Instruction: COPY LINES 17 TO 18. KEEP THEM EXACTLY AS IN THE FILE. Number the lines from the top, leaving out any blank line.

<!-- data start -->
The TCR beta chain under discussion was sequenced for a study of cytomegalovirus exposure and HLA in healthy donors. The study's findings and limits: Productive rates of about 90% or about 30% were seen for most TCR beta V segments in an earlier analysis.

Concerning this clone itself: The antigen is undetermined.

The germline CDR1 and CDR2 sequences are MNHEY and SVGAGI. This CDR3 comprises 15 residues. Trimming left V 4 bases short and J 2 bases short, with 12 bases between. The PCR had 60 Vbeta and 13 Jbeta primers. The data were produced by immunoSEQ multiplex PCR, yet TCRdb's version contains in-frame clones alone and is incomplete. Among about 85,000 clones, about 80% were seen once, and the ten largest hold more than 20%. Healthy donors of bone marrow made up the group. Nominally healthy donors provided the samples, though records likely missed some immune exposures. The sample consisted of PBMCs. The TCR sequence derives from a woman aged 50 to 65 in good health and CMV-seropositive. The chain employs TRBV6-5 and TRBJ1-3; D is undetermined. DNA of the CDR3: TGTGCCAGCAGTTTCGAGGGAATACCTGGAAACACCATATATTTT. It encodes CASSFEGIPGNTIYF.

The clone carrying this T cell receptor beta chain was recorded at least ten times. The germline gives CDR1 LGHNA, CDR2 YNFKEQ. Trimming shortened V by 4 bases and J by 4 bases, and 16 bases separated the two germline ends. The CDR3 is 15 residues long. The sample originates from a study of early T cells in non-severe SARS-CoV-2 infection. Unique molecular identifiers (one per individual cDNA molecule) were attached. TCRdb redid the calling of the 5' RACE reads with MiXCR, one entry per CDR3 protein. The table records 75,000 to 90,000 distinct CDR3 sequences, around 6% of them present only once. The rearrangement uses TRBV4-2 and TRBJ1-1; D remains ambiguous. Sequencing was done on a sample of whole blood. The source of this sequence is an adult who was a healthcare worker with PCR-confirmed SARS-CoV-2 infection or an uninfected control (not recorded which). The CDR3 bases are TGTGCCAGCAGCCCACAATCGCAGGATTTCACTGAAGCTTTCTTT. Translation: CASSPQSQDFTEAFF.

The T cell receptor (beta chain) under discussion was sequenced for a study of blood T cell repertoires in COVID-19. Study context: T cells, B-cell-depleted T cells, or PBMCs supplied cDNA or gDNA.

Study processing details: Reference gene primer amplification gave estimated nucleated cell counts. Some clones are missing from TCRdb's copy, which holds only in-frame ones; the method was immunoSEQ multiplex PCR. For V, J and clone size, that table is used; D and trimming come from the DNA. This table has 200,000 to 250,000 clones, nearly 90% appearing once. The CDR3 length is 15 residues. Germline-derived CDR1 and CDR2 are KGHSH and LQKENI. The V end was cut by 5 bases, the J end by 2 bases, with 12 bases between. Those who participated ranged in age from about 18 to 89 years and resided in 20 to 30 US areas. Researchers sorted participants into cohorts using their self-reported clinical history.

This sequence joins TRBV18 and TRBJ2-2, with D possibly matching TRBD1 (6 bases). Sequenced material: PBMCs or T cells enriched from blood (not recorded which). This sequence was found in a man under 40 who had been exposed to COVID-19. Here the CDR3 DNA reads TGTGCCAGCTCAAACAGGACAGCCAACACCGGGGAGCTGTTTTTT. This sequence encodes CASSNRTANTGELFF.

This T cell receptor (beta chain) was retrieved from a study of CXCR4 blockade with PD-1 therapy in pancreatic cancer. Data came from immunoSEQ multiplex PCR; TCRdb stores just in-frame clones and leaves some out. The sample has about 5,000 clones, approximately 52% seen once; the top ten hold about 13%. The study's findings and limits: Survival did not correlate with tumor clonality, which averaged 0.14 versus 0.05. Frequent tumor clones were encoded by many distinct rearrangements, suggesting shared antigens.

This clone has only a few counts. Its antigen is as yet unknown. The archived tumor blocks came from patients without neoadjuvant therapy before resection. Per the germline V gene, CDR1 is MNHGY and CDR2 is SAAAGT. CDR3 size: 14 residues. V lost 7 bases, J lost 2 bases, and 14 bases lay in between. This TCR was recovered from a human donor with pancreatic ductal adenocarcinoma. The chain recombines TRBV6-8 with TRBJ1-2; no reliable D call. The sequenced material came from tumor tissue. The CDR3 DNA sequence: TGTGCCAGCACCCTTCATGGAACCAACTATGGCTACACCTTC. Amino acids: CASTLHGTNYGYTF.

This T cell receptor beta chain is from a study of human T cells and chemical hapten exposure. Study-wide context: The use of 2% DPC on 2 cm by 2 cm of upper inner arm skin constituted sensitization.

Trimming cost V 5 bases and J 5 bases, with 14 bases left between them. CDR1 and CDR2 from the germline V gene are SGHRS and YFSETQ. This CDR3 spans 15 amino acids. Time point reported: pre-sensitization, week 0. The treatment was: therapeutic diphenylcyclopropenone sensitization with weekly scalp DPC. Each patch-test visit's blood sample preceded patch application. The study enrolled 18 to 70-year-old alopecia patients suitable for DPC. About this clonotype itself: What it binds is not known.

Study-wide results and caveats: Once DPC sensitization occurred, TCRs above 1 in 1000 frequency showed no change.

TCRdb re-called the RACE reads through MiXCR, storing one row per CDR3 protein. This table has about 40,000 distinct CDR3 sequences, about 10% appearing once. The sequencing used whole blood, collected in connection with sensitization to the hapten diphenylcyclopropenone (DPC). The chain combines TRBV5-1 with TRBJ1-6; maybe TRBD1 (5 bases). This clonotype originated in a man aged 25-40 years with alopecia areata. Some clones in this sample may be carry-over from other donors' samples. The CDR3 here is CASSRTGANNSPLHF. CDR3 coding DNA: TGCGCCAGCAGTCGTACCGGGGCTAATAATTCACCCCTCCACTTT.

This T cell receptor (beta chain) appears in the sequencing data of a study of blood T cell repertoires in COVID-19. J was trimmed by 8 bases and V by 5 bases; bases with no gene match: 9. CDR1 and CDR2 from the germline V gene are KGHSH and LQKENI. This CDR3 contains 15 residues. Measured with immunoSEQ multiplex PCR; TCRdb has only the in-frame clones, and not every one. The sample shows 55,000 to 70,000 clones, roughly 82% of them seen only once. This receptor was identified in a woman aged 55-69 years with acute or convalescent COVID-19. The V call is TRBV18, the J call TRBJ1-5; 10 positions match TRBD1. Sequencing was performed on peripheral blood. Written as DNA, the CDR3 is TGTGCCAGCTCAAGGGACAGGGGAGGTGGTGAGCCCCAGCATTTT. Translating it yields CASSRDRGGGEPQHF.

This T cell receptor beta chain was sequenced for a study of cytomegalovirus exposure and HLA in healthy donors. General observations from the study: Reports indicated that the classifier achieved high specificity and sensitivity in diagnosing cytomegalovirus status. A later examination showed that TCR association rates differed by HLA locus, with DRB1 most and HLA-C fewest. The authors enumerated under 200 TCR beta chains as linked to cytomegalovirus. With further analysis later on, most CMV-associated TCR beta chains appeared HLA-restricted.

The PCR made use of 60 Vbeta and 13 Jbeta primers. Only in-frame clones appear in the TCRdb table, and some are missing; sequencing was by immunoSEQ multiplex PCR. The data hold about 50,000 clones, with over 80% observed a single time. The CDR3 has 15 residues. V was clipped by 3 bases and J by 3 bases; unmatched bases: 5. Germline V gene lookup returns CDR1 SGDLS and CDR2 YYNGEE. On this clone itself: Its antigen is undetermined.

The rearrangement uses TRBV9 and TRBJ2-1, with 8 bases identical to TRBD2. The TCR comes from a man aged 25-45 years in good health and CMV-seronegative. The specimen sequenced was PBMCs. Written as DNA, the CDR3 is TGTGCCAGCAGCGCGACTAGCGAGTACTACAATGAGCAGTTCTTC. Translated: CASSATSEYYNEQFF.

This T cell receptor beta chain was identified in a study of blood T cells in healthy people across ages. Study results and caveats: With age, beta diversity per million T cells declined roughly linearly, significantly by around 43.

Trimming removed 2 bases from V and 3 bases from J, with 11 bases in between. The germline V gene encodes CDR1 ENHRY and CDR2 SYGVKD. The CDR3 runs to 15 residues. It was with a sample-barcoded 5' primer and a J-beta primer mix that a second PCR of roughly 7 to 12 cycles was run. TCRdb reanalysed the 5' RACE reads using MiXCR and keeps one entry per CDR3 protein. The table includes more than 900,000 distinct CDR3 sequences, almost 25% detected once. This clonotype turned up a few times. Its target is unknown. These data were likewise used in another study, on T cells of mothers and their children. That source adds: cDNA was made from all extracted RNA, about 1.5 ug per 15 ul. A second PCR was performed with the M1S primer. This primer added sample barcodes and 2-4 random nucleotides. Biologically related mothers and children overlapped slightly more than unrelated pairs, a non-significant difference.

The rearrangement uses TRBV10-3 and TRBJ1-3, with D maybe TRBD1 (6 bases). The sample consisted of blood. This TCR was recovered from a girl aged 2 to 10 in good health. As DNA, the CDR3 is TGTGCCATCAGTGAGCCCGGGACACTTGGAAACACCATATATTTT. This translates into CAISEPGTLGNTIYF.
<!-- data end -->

The rearrangement uses TRBV9 and TRBJ2-1, with 8 bases identical to TRBD2. The TCR comes from a man aged 25-45 years in good health and CMV-seronegative. The specimen sequenced was PBMCs. Written as DNA, the CDR3 is TGTGCCAGCAGCGCGACTAGCGAGTACTACAATGAGCAGTTCTTC. Translated: CASSATSEYYNEQFF.

This T cell receptor beta chain was identified in a study of blood T cells in healthy people across ages. Study results and caveats: With age, beta diversity per million T cells declined roughly linearly, significantly by around 43.